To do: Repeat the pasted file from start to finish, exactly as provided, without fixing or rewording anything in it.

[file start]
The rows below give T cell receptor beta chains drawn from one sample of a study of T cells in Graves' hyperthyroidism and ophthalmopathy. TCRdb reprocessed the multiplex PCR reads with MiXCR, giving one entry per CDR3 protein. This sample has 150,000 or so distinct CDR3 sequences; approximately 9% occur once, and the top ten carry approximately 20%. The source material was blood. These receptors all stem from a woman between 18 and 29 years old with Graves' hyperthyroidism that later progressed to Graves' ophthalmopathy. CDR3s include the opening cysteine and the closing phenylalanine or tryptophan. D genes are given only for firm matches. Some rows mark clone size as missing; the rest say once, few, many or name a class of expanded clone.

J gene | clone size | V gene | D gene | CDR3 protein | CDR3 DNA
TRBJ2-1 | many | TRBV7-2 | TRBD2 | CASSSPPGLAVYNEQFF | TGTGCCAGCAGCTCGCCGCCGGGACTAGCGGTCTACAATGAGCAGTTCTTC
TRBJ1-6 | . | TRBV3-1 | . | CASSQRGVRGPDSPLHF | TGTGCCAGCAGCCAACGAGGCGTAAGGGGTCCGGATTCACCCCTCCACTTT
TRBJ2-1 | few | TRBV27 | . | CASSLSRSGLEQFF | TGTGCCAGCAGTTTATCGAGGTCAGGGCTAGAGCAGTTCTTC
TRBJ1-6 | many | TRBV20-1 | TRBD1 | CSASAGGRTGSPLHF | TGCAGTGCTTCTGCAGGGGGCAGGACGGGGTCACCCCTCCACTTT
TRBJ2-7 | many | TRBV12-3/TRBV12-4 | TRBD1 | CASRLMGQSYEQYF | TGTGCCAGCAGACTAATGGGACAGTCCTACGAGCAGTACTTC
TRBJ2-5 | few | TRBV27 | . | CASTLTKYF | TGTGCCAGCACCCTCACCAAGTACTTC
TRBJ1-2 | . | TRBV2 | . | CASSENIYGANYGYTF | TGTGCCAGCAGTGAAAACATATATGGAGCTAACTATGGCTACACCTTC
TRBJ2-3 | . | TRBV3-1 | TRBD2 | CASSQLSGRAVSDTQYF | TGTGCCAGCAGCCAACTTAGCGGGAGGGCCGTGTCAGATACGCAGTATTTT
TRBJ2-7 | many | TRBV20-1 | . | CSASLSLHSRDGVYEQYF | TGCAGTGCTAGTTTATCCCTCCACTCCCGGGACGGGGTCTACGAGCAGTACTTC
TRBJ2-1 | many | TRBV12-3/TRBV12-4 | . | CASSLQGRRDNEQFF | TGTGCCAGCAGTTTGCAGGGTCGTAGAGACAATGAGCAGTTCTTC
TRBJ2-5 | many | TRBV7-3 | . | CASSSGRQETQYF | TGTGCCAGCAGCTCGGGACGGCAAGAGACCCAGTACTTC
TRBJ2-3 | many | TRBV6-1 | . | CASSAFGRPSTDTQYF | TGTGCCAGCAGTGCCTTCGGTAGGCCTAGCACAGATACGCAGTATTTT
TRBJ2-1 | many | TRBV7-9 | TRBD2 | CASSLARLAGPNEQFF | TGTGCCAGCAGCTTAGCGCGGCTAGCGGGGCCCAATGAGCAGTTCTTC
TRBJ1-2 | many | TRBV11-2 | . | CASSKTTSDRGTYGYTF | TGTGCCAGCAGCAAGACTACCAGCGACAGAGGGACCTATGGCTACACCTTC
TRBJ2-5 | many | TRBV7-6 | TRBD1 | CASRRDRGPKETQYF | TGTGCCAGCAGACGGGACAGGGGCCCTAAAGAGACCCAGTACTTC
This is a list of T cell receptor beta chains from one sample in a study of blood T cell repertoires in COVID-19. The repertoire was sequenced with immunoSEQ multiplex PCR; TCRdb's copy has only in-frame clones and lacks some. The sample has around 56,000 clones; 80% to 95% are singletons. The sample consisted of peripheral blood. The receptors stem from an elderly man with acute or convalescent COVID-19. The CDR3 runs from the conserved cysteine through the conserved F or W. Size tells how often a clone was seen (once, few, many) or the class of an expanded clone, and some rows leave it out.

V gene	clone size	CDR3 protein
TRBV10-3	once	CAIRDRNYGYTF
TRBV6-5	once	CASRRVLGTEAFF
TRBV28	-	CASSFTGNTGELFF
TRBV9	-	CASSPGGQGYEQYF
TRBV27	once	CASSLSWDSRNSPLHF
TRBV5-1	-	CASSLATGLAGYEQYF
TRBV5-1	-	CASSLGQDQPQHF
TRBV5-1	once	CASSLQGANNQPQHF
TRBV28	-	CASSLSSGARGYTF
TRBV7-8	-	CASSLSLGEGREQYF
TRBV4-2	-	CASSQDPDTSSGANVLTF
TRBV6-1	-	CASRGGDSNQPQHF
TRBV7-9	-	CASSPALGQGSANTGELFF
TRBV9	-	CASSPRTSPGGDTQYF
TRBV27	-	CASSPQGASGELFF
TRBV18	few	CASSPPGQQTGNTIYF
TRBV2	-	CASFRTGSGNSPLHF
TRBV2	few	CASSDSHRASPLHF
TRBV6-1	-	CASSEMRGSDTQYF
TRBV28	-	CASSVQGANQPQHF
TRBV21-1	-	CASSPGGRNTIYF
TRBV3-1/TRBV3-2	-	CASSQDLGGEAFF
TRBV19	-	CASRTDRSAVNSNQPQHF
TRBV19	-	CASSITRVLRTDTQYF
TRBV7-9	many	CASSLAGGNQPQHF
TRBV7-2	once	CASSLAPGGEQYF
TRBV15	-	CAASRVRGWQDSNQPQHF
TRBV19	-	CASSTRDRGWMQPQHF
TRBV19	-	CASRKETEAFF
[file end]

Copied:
The rows below give T cell receptor beta chains drawn from one sample of a study of T cells in Graves' hyperthyroidism and ophthalmopathy. TCRdb reprocessed the multiplex PCR reads with MiXCR, giving one entry per CDR3 protein. This sample has 150,000 or so distinct CDR3 sequences; approximately 9% occur once, and the top ten carry approximately 20%. The source material was blood. These receptors all stem from a woman between 18 and 29 years old with Graves' hyperthyroidism that later progressed to Graves' ophthalmopathy. CDR3s include the opening cysteine and the closing phenylalanine or tryptophan. D genes are given only for firm matches. Some rows mark clone size as missing; the rest say once, few, many or name a class of expanded clone.

J gene | clone size | V gene | D gene | CDR3 protein | CDR3 DNA
TRBJ2-1 | many | TRBV7-2 | TRBD2 | CASSSPPGLAVYNEQFF | TGTGCCAGCAGCTCGCCGCCGGGACTAGCGGTCTACAATGAGCAGTTCTTC
TRBJ1-6 | . | TRBV3-1 | . | CASSQRGVRGPDSPLHF | TGTGCCAGCAGCCAACGAGGCGTAAGGGGTCCGGATTCACCCCTCCACTTT
TRBJ2-1 | few | TRBV27 | . | CASSLSRSGLEQFF | TGTGCCAGCAGTTTATCGAGGTCAGGGCTAGAGCAGTTCTTC
TRBJ1-6 | many | TRBV20-1 | TRBD1 | CSASAGGRTGSPLHF | TGCAGTGCTTCTGCAGGGGGCAGGACGGGGTCACCCCTCCACTTT
TRBJ2-7 | many | TRBV12-3/TRBV12-4 | TRBD1 | CASRLMGQSYEQYF | TGTGCCAGCAGACTAATGGGACAGTCCTACGAGCAGTACTTC
TRBJ2-5 | few | TRBV27 | . | CASTLTKYF | TGTGCCAGCACCCTCACCAAGTACTTC
TRBJ1-2 | . | TRBV2 | . | CASSENIYGANYGYTF | TGTGCCAGCAGTGAAAACATATATGGAGCTAACTATGGCTACACCTTC
TRBJ2-3 | . | TRBV3-1 | TRBD2 | CASSQLSGRAVSDTQYF | TGTGCCAGCAGCCAACTTAGCGGGAGGGCCGTGTCAGATACGCAGTATTTT
TRBJ2-7 | many | TRBV20-1 | . | CSASLSLHSRDGVYEQYF | TGCAGTGCTAGTTTATCCCTCCACTCCCGGGACGGGGTCTACGAGCAGTACTTC
TRBJ2-1 | many | TRBV12-3/TRBV12-4 | . | CASSLQGRRDNEQFF | TGTGCCAGCAGTTTGCAGGGTCGTAGAGACAATGAGCAGTTCTTC
TRBJ2-5 | many | TRBV7-3 | . | CASSSGRQETQYF | TGTGCCAGCAGCTCGGGACGGCAAGAGACCCAGTACTTC
TRBJ2-3 | many | TRBV6-1 | . | CASSAFGRPSTDTQYF | TGTGCCAGCAGTGCCTTCGGTAGGCCTAGCACAGATACGCAGTATTTT
TRBJ2-1 | many | TRBV7-9 | TRBD2 | CASSLARLAGPNEQFF | TGTGCCAGCAGCTTAGCGCGGCTAGCGGGGCCCAATGAGCAGTTCTTC
TRBJ1-2 | many | TRBV11-2 | . | CASSKTTSDRGTYGYTF | TGTGCCAGCAGCAAGACTACCAGCGACAGAGGGACCTATGGCTACACCTTC
TRBJ2-5 | many | TRBV7-6 | TRBD1 | CASRRDRGPKETQYF | TGTGCCAGCAGACGGGACAGGGGCCCTAAAGAGACCCAGTACTTC
This is a list of T cell receptor beta chains from one sample in a study of blood T cell repertoires in COVID-19. The repertoire was sequenced with immunoSEQ multiplex PCR; TCRdb's copy has only in-frame clones and lacks some. The sample has around 56,000 clones; 80% to 95% are singletons. The sample consisted of peripheral blood. The receptors stem from an elderly man with acute or convalescent COVID-19. The CDR3 runs from the conserved cysteine through the conserved F or W. Size tells how often a clone was seen (once, few, many) or the class of an expanded clone, and some rows leave it out.

V gene	clone size	CDR3 protein
TRBV10-3	once	CAIRDRNYGYTF
TRBV6-5	once	CASRRVLGTEAFF
TRBV28	-	CASSFTGNTGELFF
TRBV9	-	CASSPGGQGYEQYF
TRBV27	once	CASSLSWDSRNSPLHF
TRBV5-1	-	CASSLATGLAGYEQYF
TRBV5-1	-	CASSLGQDQPQHF
TRBV5-1	once	CASSLQGANNQPQHF
TRBV28	-	CASSLSSGARGYTF
TRBV7-8	-	CASSLSLGEGREQYF
TRBV4-2	-	CASSQDPDTSSGANVLTF
TRBV6-1	-	CASRGGDSNQPQHF
TRBV7-9	-	CASSPALGQGSANTGELFF
TRBV9	-	CASSPRTSPGGDTQYF
TRBV27	-	CASSPQGASGELFF
TRBV18	few	CASSPPGQQTGNTIYF
TRBV2	-	CASFRTGSGNSPLHF
TRBV2	few	CASSDSHRASPLHF
TRBV6-1	-	CASSEMRGSDTQYF
TRBV28	-	CASSVQGANQPQHF
TRBV21-1	-	CASSPGGRNTIYF
TRBV3-1/TRBV3-2	-	CASSQDLGGEAFF
TRBV19	-	CASRTDRSAVNSNQPQHF
TRBV19	-	CASSITRVLRTDTQYF
TRBV7-9	many	CASSLAGGNQPQHF
TRBV7-2	once	CASSLAPGGEQYF
TRBV15	-	CAASRVRGWQDSNQPQHF
TRBV19	-	CASSTRDRGWMQPQHF
TRBV19	-	CASRKETEAFF